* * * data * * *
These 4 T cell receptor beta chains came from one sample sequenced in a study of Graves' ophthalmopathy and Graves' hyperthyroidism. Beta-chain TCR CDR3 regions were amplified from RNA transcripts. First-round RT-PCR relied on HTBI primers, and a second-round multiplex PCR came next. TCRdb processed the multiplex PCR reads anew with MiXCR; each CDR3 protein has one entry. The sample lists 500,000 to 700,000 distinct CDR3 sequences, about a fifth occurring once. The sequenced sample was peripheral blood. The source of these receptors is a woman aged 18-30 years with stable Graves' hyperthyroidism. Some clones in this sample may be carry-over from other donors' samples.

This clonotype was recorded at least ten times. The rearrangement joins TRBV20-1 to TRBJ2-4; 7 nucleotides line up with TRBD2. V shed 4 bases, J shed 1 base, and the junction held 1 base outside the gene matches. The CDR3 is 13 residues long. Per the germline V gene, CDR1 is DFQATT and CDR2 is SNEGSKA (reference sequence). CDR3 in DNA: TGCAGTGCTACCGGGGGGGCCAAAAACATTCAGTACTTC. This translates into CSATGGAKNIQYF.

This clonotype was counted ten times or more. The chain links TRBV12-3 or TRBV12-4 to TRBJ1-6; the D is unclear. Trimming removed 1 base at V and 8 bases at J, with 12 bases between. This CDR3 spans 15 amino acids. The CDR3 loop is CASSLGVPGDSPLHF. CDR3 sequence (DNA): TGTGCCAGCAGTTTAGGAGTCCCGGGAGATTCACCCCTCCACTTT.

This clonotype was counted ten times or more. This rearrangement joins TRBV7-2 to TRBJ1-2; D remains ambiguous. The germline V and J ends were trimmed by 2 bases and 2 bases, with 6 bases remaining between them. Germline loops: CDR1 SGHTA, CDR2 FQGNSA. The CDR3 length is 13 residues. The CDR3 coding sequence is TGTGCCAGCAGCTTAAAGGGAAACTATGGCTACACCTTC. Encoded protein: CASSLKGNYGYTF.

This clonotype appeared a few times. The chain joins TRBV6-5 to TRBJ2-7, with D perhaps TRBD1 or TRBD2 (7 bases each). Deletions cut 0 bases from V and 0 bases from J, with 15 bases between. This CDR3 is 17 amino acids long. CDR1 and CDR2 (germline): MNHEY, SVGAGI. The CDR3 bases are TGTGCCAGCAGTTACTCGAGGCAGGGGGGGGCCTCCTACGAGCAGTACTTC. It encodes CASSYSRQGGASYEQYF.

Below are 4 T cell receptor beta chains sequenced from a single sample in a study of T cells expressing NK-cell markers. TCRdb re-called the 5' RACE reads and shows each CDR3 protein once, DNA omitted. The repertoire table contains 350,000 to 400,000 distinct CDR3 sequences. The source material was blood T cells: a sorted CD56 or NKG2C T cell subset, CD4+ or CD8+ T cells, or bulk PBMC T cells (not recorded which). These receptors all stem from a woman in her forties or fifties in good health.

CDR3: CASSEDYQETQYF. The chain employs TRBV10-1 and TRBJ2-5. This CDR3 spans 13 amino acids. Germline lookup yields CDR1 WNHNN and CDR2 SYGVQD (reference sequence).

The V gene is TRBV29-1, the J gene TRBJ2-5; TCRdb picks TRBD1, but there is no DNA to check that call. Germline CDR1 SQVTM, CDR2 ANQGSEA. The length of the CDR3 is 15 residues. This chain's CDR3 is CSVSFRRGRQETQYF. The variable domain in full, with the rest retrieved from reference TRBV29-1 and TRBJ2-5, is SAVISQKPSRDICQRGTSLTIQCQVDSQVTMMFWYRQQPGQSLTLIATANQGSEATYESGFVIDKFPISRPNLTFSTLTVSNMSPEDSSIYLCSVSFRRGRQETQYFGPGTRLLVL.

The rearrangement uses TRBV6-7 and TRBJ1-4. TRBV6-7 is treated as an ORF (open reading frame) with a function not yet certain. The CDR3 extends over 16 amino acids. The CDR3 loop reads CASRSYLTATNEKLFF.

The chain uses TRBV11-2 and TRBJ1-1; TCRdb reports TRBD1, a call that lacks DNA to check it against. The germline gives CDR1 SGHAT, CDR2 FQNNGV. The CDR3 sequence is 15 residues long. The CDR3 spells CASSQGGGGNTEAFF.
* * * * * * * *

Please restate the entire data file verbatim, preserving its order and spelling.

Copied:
These 4 T cell receptor beta chains came from one sample sequenced in a study of Graves' ophthalmopathy and Graves' hyperthyroidism. Beta-chain TCR CDR3 regions were amplified from RNA transcripts. First-round RT-PCR relied on HTBI primers, and a second-round multiplex PCR came next. TCRdb processed the multiplex PCR reads anew with MiXCR; each CDR3 protein has one entry. The sample lists 500,000 to 700,000 distinct CDR3 sequences, about a fifth occurring once. The sequenced sample was peripheral blood. The source of these receptors is a woman aged 18-30 years with stable Graves' hyperthyroidism. Some clones in this sample may be carry-over from other donors' samples.

This clonotype was recorded at least ten times. The rearrangement joins TRBV20-1 to TRBJ2-4; 7 nucleotides line up with TRBD2. V shed 4 bases, J shed 1 base, and the junction held 1 base outside the gene matches. The CDR3 is 13 residues long. Per the germline V gene, CDR1 is DFQATT and CDR2 is SNEGSKA (reference sequence). CDR3 in DNA: TGCAGTGCTACCGGGGGGGCCAAAAACATTCAGTACTTC. This translates into CSATGGAKNIQYF.

This clonotype was counted ten times or more. The chain links TRBV12-3 or TRBV12-4 to TRBJ1-6; the D is unclear. Trimming removed 1 base at V and 8 bases at J, with 12 bases between. This CDR3 spans 15 amino acids. The CDR3 loop is CASSLGVPGDSPLHF. CDR3 sequence (DNA): TGTGCCAGCAGTTTAGGAGTCCCGGGAGATTCACCCCTCCACTTT.

This clonotype was counted ten times or more. This rearrangement joins TRBV7-2 to TRBJ1-2; D remains ambiguous. The germline V and J ends were trimmed by 2 bases and 2 bases, with 6 bases remaining between them. Germline loops: CDR1 SGHTA, CDR2 FQGNSA. The CDR3 length is 13 residues. The CDR3 coding sequence is TGTGCCAGCAGCTTAAAGGGAAACTATGGCTACACCTTC. Encoded protein: CASSLKGNYGYTF.

This clonotype appeared a few times. The chain joins TRBV6-5 to TRBJ2-7, with D perhaps TRBD1 or TRBD2 (7 bases each). Deletions cut 0 bases from V and 0 bases from J, with 15 bases between. This CDR3 is 17 amino acids long. CDR1 and CDR2 (germline): MNHEY, SVGAGI. The CDR3 bases are TGTGCCAGCAGTTACTCGAGGCAGGGGGGGGCCTCCTACGAGCAGTACTTC. It encodes CASSYSRQGGASYEQYF.

Below are 4 T cell receptor beta chains sequenced from a single sample in a study of T cells expressing NK-cell markers. TCRdb re-called the 5' RACE reads and shows each CDR3 protein once, DNA omitted. The repertoire table contains 350,000 to 400,000 distinct CDR3 sequences. The source material was blood T cells: a sorted CD56 or NKG2C T cell subset, CD4+ or CD8+ T cells, or bulk PBMC T cells (not recorded which). These receptors all stem from a woman in her forties or fifties in good health.

CDR3: CASSEDYQETQYF. The chain employs TRBV10-1 and TRBJ2-5. This CDR3 spans 13 amino acids. Germline lookup yields CDR1 WNHNN and CDR2 SYGVQD (reference sequence).

The V gene is TRBV29-1, the J gene TRBJ2-5; TCRdb picks TRBD1, but there is no DNA to check that call. Germline CDR1 SQVTM, CDR2 ANQGSEA. The length of the CDR3 is 15 residues. This chain's CDR3 is CSVSFRRGRQETQYF. The variable domain in full, with the rest retrieved from reference TRBV29-1 and TRBJ2-5, is SAVISQKPSRDICQRGTSLTIQCQVDSQVTMMFWYRQQPGQSLTLIATANQGSEATYESGFVIDKFPISRPNLTFSTLTVSNMSPEDSSIYLCSVSFRRGRQETQYFGPGTRLLVL.

The rearrangement uses TRBV6-7 and TRBJ1-4. TRBV6-7 is treated as an ORF (open reading frame) with a function not yet certain. The CDR3 extends over 16 amino acids. The CDR3 loop reads CASRSYLTATNEKLFF.

The chain uses TRBV11-2 and TRBJ1-1; TCRdb reports TRBD1, a call that lacks DNA to check it against. The germline gives CDR1 SGHAT, CDR2 FQNNGV. The CDR3 sequence is 15 residues long. The CDR3 spells CASSQGGGGNTEAFF.